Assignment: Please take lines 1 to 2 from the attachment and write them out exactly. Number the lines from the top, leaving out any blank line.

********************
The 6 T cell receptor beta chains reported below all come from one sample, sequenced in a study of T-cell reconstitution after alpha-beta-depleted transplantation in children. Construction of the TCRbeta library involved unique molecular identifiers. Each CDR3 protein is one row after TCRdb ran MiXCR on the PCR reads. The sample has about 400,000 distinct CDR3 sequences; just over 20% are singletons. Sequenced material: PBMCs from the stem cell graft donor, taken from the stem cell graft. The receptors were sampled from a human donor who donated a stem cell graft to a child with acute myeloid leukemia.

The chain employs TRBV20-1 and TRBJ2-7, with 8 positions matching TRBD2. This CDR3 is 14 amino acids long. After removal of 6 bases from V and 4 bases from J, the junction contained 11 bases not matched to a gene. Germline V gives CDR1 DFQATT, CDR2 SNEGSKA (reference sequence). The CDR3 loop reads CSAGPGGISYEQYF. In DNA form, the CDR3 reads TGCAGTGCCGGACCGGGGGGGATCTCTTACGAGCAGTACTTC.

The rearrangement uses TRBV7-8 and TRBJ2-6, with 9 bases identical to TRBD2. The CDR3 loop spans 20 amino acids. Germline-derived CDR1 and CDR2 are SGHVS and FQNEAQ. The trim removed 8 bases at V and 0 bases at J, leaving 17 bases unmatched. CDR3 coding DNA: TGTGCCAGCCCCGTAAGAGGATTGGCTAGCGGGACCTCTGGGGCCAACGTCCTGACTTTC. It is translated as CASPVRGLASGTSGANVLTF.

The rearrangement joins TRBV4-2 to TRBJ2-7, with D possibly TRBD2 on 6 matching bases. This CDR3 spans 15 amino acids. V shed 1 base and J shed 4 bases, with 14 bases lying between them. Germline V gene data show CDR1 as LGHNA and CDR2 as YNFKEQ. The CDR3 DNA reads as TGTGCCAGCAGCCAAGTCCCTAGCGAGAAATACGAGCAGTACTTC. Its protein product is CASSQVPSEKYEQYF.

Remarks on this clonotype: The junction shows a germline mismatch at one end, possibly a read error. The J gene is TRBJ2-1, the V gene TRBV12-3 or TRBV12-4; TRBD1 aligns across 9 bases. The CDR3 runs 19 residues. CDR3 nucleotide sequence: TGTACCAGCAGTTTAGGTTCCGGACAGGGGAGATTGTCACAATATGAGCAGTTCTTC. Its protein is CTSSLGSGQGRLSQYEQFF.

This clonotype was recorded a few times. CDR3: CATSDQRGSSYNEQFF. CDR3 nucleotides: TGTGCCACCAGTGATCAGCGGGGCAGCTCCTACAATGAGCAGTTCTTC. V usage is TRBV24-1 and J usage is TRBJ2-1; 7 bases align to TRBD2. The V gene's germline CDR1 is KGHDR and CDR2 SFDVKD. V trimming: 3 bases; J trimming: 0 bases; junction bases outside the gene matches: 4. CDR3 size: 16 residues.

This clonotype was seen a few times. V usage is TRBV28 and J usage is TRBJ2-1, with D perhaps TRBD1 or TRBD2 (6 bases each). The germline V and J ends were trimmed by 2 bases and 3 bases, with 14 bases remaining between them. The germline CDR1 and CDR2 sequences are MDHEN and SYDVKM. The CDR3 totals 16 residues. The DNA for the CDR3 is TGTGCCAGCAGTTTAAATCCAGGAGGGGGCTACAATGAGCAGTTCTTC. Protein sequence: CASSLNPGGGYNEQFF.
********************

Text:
The 6 T cell receptor beta chains reported below all come from one sample, sequenced in a study of T-cell reconstitution after alpha-beta-depleted transplantation in children. Construction of the TCRbeta library involved unique molecular identifiers. Each CDR3 protein is one row after TCRdb ran MiXCR on the PCR reads. The sample has about 400,000 distinct CDR3 sequences; just over 20% are singletons. Sequenced material: PBMCs from the stem cell graft donor, taken from the stem cell graft. The receptors were sampled from a human donor who donated a stem cell graft to a child with acute myeloid leukemia.

The chain employs TRBV20-1 and TRBJ2-7, with 8 positions matching TRBD2. This CDR3 is 14 amino acids long. After removal of 6 bases from V and 4 bases from J, the junction contained 11 bases not matched to a gene. Germline V gives CDR1 DFQATT, CDR2 SNEGSKA (reference sequence). The CDR3 loop reads CSAGPGGISYEQYF. In DNA form, the CDR3 reads TGCAGTGCCGGACCGGGGGGGATCTCTTACGAGCAGTACTTC.